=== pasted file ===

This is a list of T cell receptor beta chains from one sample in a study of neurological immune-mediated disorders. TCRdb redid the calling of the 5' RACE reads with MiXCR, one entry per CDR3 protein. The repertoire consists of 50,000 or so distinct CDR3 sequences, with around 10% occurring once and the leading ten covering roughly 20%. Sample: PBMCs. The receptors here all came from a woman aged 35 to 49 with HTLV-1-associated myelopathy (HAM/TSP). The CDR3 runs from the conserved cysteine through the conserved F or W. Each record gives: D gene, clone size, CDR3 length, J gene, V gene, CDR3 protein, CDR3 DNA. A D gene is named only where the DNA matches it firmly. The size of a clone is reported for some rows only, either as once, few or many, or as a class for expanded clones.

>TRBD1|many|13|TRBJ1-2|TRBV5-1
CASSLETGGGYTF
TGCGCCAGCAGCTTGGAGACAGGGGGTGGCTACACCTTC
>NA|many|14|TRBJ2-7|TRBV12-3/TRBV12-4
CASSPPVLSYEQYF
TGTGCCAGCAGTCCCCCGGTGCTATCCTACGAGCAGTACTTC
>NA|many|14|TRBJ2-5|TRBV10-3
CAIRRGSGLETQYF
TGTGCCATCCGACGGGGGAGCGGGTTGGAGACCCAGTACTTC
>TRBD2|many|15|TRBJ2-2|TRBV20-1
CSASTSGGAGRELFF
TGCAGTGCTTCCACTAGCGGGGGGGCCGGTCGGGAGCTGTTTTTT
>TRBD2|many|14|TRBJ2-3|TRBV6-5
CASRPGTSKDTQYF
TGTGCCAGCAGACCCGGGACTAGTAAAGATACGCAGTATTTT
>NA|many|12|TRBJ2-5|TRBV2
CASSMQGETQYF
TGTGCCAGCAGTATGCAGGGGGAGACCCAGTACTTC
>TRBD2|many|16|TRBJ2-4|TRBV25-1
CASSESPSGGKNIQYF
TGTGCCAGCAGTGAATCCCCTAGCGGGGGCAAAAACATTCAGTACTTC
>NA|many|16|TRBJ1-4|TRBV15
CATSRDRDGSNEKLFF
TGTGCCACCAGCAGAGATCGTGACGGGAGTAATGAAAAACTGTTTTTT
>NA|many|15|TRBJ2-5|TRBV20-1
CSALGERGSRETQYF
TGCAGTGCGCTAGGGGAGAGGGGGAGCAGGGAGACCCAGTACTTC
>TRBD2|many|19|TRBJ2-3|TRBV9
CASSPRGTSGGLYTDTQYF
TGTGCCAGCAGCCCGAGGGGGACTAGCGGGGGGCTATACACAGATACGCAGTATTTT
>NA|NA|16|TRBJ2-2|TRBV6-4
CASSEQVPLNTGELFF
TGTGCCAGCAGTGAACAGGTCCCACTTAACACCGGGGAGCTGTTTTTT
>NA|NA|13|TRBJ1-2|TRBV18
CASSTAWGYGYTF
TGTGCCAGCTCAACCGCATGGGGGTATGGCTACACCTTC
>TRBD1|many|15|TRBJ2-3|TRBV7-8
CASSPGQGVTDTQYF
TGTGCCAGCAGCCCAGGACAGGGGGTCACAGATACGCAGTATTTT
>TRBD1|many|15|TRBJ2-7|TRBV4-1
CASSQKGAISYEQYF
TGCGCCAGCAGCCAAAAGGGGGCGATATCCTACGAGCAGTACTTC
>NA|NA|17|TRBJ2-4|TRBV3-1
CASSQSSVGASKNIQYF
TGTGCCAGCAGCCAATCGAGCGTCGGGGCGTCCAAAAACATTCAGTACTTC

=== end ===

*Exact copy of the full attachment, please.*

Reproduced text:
This is a list of T cell receptor beta chains from one sample in a study of neurological immune-mediated disorders. TCRdb redid the calling of the 5' RACE reads with MiXCR, one entry per CDR3 protein. The repertoire consists of 50,000 or so distinct CDR3 sequences, with around 10% occurring once and the leading ten covering roughly 20%. Sample: PBMCs. The receptors here all came from a woman aged 35 to 49 with HTLV-1-associated myelopathy (HAM/TSP). The CDR3 runs from the conserved cysteine through the conserved F or W. Each record gives: D gene, clone size, CDR3 length, J gene, V gene, CDR3 protein, CDR3 DNA. A D gene is named only where the DNA matches it firmly. The size of a clone is reported for some rows only, either as once, few or many, or as a class for expanded clones.

>TRBD1|many|13|TRBJ1-2|TRBV5-1
CASSLETGGGYTF
TGCGCCAGCAGCTTGGAGACAGGGGGTGGCTACACCTTC
>NA|many|14|TRBJ2-7|TRBV12-3/TRBV12-4
CASSPPVLSYEQYF
TGTGCCAGCAGTCCCCCGGTGCTATCCTACGAGCAGTACTTC
>NA|many|14|TRBJ2-5|TRBV10-3
CAIRRGSGLETQYF
TGTGCCATCCGACGGGGGAGCGGGTTGGAGACCCAGTACTTC
>TRBD2|many|15|TRBJ2-2|TRBV20-1
CSASTSGGAGRELFF
TGCAGTGCTTCCACTAGCGGGGGGGCCGGTCGGGAGCTGTTTTTT
>TRBD2|many|14|TRBJ2-3|TRBV6-5
CASRPGTSKDTQYF
TGTGCCAGCAGACCCGGGACTAGTAAAGATACGCAGTATTTT
>NA|many|12|TRBJ2-5|TRBV2
CASSMQGETQYF
TGTGCCAGCAGTATGCAGGGGGAGACCCAGTACTTC
>TRBD2|many|16|TRBJ2-4|TRBV25-1
CASSESPSGGKNIQYF
TGTGCCAGCAGTGAATCCCCTAGCGGGGGCAAAAACATTCAGTACTTC
>NA|many|16|TRBJ1-4|TRBV15
CATSRDRDGSNEKLFF
TGTGCCACCAGCAGAGATCGTGACGGGAGTAATGAAAAACTGTTTTTT
>NA|many|15|TRBJ2-5|TRBV20-1
CSALGERGSRETQYF
TGCAGTGCGCTAGGGGAGAGGGGGAGCAGGGAGACCCAGTACTTC
>TRBD2|many|19|TRBJ2-3|TRBV9
CASSPRGTSGGLYTDTQYF
TGTGCCAGCAGCCCGAGGGGGACTAGCGGGGGGCTATACACAGATACGCAGTATTTT
>NA|NA|16|TRBJ2-2|TRBV6-4
CASSEQVPLNTGELFF
TGTGCCAGCAGTGAACAGGTCCCACTTAACACCGGGGAGCTGTTTTTT
>NA|NA|13|TRBJ1-2|TRBV18
CASSTAWGYGYTF
TGTGCCAGCTCAACCGCATGGGGGTATGGCTACACCTTC
>TRBD1|many|15|TRBJ2-3|TRBV7-8
CASSPGQGVTDTQYF
TGTGCCAGCAGCCCAGGACAGGGGGTCACAGATACGCAGTATTTT
>TRBD1|many|15|TRBJ2-7|TRBV4-1
CASSQKGAISYEQYF
TGCGCCAGCAGCCAAAAGGGGGCGATATCCTACGAGCAGTACTTC
>NA|NA|17|TRBJ2-4|TRBV3-1
CASSQSSVGASKNIQYF
TGTGCCAGCAGCCAATCGAGCGTCGGGGCGTCCAAAAACATTCAGTACTTC